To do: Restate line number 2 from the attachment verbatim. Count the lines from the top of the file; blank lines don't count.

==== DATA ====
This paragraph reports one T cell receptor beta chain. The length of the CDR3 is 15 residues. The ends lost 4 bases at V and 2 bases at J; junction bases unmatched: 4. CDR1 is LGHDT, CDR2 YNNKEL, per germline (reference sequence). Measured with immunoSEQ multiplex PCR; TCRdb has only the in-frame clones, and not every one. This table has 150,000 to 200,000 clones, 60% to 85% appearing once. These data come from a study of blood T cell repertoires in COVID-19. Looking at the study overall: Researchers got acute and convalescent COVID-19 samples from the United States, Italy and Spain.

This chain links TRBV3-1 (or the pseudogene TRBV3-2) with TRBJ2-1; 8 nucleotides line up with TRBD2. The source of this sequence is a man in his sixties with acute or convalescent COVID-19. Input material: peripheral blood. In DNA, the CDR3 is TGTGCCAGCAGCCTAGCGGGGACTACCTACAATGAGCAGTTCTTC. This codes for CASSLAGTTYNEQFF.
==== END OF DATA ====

This chain links TRBV3-1 (or the pseudogene TRBV3-2) with TRBJ2-1; 8 nucleotides line up with TRBD2. The source of this sequence is a man in his sixties with acute or convalescent COVID-19. Input material: peripheral blood. In DNA, the CDR3 is TGTGCCAGCAGCCTAGCGGGGACTACCTACAATGAGCAGTTCTTC. This codes for CASSLAGTTYNEQFF.